Tebay Primitive Methodist Chapels Westmorland

There are two buildings here

Photo No.1
Elaine and Richard Pearce
Photo No.2 Plaque of 1865 chapel
Elaine and Richard Pearce
Photo No.3
Elaine and Richard Pearce
Photo No.4
Elaine and Richard Pearce
Photo No.5 Plaque of 1885 chapel
Elaine and Richard Pearce

Tebay is a small village situated on the River Lune at the head of the Lune Gorge. It was a sheep farming area but the arrival of the railway in the nineteenth century  increased the population of this village and a chapel was built here in 1865.The number of Primitive Methodists also increased. This chapel is still in existence but it is now a house. (see Photo No.1)

By 1885 the earlier chapel was not large enough to house the congregation and so a larger building was erected.(see Photos Nos.3-5). In October 2016 this chapel is still being used for worship. It is built of stone although the sides are covered in pebble dash. It sits high up in the village and the views from it over the moorland are stunning. Even the M6 motorway looks good from up here.

Photos taken October 2016 & January 2017

OS Map Ref:91:NY617042 (The 1885 chapel)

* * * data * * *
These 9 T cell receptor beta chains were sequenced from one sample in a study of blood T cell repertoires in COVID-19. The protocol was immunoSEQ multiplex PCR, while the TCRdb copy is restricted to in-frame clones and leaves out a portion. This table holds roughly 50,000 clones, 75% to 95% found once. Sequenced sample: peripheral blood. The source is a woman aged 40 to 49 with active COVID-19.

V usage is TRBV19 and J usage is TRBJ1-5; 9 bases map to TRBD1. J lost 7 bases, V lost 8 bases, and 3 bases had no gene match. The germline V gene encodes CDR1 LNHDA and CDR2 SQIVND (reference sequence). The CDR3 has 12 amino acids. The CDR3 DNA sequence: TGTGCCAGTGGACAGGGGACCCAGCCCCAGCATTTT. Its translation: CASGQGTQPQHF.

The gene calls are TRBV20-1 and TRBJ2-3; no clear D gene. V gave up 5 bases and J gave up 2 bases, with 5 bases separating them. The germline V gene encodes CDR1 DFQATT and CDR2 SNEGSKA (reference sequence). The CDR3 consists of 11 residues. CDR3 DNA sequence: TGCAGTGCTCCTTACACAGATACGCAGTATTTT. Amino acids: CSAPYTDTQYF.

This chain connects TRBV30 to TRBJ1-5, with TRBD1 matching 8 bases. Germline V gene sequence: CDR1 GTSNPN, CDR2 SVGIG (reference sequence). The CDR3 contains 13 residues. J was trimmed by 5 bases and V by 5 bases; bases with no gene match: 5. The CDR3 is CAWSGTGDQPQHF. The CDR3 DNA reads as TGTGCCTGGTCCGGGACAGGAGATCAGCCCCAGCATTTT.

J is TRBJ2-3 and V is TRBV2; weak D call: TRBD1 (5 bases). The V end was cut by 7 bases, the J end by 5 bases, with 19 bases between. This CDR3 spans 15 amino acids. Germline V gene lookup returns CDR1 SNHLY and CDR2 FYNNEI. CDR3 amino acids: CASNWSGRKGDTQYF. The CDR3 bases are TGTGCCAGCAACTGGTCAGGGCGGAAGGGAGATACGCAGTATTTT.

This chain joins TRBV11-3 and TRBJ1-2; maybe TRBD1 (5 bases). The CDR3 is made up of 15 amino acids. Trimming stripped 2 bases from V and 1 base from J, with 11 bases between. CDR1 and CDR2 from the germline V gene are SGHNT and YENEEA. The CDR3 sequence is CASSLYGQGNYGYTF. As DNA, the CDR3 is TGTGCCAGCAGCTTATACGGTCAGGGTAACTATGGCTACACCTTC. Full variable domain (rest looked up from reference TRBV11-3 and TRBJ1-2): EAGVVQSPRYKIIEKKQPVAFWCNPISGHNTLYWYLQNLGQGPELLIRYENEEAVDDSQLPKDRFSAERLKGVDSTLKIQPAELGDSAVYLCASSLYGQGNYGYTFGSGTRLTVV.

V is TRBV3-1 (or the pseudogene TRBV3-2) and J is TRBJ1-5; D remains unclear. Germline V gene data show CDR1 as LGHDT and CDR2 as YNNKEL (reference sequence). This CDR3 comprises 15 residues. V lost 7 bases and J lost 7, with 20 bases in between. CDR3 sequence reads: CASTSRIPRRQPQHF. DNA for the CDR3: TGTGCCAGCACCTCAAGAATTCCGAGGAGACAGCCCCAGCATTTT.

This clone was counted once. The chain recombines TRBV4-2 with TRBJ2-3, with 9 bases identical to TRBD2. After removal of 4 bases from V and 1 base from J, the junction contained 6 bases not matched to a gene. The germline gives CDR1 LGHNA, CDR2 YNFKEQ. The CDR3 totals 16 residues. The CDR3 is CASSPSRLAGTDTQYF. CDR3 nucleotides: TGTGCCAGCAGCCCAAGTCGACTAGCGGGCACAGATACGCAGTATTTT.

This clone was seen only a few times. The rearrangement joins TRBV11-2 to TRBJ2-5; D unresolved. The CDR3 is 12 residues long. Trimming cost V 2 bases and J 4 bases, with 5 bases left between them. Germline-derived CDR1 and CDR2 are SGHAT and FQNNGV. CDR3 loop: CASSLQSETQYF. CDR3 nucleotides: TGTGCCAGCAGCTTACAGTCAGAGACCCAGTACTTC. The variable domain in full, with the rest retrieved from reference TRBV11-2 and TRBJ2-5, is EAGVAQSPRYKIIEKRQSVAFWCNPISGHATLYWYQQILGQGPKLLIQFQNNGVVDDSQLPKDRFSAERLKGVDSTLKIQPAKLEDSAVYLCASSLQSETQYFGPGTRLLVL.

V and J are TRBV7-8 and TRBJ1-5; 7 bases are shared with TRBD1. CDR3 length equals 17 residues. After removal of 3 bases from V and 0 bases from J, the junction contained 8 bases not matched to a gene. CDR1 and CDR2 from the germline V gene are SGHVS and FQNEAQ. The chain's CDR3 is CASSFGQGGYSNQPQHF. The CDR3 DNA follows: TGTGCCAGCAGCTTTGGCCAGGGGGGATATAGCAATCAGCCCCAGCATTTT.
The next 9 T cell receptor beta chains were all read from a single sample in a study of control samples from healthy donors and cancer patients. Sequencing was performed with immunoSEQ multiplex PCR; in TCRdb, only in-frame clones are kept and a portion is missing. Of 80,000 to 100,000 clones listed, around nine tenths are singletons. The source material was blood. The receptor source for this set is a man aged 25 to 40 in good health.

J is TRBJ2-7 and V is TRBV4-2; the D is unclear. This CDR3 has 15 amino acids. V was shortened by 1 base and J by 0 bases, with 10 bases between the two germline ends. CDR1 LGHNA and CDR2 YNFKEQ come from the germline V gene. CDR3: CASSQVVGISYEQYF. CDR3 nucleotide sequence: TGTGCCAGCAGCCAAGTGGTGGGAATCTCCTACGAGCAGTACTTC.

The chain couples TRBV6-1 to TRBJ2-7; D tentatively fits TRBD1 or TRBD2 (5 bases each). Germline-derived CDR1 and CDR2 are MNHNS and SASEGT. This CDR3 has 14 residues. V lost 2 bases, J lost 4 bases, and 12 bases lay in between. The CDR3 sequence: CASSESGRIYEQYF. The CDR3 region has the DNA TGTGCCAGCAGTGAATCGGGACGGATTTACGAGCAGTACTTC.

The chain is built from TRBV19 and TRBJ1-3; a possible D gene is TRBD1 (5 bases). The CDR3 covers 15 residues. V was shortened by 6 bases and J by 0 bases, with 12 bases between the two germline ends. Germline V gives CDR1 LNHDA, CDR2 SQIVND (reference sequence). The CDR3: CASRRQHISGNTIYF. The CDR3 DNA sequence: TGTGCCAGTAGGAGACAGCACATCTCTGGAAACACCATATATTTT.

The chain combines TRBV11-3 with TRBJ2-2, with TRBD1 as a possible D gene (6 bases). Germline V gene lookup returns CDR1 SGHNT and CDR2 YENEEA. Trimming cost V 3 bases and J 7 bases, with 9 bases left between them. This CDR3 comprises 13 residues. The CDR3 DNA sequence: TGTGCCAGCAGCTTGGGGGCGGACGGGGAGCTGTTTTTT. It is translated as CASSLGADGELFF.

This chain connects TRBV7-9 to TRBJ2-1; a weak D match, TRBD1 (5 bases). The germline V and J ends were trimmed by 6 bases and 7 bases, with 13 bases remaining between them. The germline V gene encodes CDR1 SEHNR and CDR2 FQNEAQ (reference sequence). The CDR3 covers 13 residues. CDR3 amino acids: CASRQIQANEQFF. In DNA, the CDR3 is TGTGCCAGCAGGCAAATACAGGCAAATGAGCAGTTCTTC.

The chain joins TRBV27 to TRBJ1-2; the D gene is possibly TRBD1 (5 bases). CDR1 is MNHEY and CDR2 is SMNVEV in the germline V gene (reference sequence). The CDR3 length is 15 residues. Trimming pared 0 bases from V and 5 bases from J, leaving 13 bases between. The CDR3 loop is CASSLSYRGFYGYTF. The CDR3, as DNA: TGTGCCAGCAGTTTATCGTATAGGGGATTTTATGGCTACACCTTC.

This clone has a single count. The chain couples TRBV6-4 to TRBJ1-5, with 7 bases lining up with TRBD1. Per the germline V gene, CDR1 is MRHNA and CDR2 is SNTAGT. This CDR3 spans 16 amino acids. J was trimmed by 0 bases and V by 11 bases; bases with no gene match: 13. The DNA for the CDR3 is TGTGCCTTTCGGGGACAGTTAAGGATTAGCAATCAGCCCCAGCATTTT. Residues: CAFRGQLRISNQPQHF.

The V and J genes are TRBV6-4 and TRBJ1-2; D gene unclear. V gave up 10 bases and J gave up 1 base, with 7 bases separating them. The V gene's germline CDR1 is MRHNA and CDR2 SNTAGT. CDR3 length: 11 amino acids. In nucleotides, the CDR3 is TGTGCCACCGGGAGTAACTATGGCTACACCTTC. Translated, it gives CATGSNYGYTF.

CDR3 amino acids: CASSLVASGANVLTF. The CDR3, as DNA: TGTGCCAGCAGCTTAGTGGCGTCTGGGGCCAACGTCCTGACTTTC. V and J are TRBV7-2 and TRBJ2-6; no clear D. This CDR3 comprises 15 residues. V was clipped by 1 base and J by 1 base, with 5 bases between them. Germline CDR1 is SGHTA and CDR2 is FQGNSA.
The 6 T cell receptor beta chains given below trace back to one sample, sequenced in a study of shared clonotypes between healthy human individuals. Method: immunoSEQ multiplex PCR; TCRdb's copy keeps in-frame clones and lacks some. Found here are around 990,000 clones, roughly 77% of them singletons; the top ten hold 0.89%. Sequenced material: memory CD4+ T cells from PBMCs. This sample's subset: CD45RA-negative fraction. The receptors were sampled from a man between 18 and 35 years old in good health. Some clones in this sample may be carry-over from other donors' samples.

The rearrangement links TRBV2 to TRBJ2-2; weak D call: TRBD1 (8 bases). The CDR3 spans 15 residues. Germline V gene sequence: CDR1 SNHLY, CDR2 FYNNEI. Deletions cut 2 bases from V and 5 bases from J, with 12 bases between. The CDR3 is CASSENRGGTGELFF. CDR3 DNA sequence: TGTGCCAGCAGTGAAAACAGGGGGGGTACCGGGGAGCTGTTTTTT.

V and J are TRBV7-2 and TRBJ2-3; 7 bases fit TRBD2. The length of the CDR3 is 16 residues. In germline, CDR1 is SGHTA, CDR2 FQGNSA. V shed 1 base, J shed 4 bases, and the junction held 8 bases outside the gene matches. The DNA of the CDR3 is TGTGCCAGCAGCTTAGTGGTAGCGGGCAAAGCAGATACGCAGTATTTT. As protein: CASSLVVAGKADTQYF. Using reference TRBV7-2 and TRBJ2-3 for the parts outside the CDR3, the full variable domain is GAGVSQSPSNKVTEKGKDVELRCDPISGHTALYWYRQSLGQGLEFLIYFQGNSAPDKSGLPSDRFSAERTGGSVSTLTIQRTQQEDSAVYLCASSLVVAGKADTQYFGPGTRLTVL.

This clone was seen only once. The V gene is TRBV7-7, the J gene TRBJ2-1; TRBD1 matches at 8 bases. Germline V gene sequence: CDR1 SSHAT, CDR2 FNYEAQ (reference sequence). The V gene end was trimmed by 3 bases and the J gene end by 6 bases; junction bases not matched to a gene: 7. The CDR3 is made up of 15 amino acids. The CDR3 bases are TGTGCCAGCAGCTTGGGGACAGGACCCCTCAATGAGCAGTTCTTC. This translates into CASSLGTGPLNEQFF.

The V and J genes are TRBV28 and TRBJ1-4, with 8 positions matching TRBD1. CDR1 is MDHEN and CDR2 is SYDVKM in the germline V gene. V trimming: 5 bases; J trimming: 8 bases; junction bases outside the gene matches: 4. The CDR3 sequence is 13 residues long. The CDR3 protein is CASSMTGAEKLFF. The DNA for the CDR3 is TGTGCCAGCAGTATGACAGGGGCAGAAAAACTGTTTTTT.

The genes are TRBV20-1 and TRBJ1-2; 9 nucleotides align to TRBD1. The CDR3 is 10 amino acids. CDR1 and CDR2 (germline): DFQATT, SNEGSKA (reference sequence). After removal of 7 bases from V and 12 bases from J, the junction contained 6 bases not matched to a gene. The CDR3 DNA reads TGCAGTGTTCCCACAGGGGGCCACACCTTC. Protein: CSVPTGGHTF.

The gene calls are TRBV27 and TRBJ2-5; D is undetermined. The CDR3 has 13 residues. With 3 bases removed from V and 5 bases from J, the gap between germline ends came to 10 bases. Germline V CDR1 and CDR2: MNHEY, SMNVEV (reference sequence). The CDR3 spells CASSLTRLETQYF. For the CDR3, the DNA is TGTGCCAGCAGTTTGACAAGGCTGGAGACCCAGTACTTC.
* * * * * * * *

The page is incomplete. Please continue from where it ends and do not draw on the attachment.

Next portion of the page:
Additional Information (Dec 2019 Feb 2020 CH)

Tebay is one of the Brough circuit societies written about by James Warnes in the 1865 Primitive Methodist magazine:

Tebay.—Here our people have worshipped for years in a cottage, but never made any progress. The South Durham Railway having been made through the neighbourhood, the population has considerably increased. We, therefore, three years ago tried to obtain a site to build a chapel on, but could not succeed. Lately death opened the way ; an estate of land came into the possession of a friend ; he readily sold us a plot of freehold in a good situation.

The foundation stone was laid March 18th. The chapel is intended to accommodate about 150 persons. It will cost about £135, and we have already obtained in money and promises about £80, and it is likely by the time it is opened all the cost will be obtained.”

In the 1866 magazine we are told about the opening, which took place on 24th September 1865. Opening sermons were preached by Rev P Clarke. Mr Robertson drew up the plans for free and worked for 8 weeks as a carpenter. The cost was £153 18s. 4d, of which they owed £37 1s. 4d. Donors included W and G Jackson, and J Hilton.


Primitive Methodist magazine November 1865 page 689

Primitive Methodist magazine 1866 page 112

Comments about this page

  • And now the account of the 1865 opening.

    By Christopher Hill (11/02/2020)
  • I’ve added an account from the 1865 Primitive Methodist magazine of the laying of the foundation stone.

    By Christopher Hill (27/12/2019)

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